Ketanji Brown Jackson’s Long Pause Explained Racism and Sexism in America
In that pregnant moment, everybody who was watching got to see how power and privilege work
Jackson started to answer. She said, “Senator.” And then she sighed. And then she paused. For a long time. As the silence filled the room, I felt like I could see Jackson make the same calculation nearly every Black person and ancestor has made at some point while living in the New World. It’s the calculation enslaved people made before trying to escape to freedom, or activists made before sitting down at the white lunch counter. But it’s also the calculation a woman makes before responding to the e-mail of the failson who was just promoted ahead of her, or the calculation I make when a white executive comments on my Twitter feed but not my published columns. It’s the calculation when black people try to decide: “Am I gonna risk it all for this?”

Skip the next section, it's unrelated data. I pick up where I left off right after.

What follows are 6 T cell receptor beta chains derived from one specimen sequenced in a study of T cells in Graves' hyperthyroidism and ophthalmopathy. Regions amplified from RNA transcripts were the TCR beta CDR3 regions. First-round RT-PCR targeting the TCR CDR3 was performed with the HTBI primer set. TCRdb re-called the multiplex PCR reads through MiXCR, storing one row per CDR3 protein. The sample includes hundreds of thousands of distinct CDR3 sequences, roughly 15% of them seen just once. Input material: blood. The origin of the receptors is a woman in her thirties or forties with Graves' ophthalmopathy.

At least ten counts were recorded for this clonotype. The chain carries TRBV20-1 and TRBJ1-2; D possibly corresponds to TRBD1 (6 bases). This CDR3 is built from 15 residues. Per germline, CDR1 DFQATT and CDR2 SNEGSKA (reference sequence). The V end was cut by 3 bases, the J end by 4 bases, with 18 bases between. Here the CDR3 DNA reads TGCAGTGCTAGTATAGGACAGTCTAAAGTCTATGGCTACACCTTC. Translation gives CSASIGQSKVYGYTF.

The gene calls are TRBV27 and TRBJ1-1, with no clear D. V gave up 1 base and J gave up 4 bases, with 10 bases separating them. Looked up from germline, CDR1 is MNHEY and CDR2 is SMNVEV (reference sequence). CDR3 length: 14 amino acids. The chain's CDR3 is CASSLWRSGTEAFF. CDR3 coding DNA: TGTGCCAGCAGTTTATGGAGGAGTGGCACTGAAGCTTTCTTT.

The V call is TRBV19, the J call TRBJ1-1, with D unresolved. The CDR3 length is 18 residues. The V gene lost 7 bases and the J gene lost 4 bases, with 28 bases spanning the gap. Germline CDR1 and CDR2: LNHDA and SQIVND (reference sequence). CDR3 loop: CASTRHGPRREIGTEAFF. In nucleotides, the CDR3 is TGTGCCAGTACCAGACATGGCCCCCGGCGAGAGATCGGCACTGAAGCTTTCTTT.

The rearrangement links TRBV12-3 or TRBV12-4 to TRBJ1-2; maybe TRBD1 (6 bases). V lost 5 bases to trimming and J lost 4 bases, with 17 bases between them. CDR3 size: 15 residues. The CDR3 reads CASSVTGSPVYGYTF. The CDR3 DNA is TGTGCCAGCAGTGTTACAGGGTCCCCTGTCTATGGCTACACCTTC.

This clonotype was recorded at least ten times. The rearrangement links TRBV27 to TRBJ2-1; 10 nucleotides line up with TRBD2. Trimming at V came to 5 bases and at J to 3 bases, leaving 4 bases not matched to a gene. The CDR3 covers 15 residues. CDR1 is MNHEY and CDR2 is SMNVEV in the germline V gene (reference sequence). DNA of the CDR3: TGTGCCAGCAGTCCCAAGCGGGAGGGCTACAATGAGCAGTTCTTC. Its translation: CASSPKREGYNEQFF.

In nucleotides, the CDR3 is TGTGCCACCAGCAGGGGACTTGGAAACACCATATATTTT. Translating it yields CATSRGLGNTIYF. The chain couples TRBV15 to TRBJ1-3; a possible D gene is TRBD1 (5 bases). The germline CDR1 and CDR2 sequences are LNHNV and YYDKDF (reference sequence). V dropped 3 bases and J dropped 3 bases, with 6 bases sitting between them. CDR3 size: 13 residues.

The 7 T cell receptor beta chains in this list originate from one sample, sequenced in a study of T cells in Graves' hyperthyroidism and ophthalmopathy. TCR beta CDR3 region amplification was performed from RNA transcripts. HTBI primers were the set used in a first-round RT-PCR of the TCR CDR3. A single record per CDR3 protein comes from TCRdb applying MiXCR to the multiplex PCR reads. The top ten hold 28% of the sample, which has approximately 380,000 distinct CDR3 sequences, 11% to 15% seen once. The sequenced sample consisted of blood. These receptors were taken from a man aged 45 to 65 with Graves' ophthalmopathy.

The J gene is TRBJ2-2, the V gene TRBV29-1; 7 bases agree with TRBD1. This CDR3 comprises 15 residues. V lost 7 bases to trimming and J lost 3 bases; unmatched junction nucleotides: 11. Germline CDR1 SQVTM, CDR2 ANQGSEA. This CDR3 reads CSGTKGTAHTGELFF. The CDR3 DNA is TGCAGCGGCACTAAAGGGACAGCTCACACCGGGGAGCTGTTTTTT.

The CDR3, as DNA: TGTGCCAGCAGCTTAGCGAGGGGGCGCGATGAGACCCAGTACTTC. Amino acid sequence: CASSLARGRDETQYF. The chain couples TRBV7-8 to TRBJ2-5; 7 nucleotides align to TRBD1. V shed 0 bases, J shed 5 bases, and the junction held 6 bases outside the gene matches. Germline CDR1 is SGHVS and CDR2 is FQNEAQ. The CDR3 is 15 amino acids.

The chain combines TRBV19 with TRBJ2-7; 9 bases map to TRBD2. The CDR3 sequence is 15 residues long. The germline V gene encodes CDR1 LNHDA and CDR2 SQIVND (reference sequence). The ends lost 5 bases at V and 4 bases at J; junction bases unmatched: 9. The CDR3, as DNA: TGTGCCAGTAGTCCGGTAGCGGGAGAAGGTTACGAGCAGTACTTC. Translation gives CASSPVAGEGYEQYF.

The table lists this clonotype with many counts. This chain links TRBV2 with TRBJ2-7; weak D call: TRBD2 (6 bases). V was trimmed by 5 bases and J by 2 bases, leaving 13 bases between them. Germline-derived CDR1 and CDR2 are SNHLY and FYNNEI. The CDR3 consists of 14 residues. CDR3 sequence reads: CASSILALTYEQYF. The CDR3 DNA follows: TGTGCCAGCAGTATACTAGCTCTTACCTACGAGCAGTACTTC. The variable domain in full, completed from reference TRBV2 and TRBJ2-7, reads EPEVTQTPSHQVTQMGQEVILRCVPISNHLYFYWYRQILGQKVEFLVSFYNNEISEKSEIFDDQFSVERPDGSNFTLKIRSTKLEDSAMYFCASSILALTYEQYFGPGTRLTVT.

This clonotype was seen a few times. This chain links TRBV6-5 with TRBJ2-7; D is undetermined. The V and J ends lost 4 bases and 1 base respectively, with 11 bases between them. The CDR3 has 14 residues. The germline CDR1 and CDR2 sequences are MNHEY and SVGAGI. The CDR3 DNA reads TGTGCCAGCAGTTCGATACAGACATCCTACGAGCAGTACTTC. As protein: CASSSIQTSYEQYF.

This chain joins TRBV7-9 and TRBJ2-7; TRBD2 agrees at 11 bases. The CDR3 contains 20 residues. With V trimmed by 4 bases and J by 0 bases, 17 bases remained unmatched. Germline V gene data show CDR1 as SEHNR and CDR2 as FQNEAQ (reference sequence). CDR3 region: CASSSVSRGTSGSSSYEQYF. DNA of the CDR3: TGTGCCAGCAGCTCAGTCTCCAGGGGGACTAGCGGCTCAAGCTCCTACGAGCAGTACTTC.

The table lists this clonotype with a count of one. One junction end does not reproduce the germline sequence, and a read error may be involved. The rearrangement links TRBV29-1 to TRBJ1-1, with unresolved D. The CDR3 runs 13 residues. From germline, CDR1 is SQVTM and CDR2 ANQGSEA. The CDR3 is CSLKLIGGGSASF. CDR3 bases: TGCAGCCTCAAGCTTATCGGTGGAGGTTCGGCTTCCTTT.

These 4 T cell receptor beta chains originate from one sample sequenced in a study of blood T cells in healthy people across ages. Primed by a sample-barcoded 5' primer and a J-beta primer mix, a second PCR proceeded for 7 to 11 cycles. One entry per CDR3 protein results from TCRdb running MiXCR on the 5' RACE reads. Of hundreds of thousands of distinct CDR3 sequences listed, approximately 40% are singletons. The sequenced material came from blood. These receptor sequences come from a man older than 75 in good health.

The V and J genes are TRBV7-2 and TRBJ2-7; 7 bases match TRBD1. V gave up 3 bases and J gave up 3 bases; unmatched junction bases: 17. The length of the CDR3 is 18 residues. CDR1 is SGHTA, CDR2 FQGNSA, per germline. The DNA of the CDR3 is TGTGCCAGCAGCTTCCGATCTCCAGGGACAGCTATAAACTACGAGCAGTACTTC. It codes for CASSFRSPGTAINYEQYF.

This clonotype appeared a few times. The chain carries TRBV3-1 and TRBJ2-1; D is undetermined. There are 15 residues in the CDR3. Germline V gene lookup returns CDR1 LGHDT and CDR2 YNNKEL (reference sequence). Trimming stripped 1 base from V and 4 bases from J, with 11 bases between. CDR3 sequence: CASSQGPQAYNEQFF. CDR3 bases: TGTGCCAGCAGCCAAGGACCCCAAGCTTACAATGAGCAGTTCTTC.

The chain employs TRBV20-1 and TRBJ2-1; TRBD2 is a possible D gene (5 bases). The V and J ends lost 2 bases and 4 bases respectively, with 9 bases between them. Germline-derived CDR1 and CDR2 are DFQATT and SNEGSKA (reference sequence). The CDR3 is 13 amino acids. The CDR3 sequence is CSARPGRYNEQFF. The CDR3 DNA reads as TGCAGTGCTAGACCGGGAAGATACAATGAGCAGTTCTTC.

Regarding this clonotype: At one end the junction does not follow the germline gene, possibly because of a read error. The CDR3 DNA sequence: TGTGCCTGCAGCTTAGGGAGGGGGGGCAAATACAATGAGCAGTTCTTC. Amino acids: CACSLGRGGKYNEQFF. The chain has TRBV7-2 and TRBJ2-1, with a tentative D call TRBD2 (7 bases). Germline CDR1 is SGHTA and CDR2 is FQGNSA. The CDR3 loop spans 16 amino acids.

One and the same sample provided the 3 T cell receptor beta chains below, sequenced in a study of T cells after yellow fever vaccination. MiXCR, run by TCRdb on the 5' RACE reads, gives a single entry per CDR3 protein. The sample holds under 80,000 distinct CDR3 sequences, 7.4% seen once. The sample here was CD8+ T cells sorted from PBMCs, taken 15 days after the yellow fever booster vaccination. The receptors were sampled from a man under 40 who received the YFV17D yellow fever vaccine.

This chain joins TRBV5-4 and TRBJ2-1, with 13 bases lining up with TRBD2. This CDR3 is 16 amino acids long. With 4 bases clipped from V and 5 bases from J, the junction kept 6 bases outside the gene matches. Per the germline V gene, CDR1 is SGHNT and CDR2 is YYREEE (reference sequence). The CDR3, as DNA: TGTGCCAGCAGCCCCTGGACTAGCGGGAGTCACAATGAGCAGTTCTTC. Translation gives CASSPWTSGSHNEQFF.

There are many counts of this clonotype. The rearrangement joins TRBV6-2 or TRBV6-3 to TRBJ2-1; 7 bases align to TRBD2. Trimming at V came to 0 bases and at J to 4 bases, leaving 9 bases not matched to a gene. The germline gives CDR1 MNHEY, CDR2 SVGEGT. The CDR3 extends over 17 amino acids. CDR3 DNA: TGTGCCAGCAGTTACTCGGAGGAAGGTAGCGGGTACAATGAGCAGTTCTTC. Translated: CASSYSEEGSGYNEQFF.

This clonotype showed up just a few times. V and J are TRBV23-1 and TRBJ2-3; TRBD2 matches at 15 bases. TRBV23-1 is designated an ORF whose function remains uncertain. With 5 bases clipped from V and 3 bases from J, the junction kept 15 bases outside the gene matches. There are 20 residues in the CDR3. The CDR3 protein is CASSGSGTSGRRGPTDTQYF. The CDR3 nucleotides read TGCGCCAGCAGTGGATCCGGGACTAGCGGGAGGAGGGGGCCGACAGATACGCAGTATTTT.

That pause, that moment, that clear difference in the range of human possibilities afforded to Jackson and Kavanaugh—that’s racism, folks. That’s sexism. That silence was a clearer definition of the thing than I could give in a thousand words. I can’t prove it, but I saw it. And Jackson saw it. And Booker saw it. And Padilla saw it. And I can only hope that people of good faith and decency saw it too.
Because if you can’t see it, then you are useless in the fight to stop it.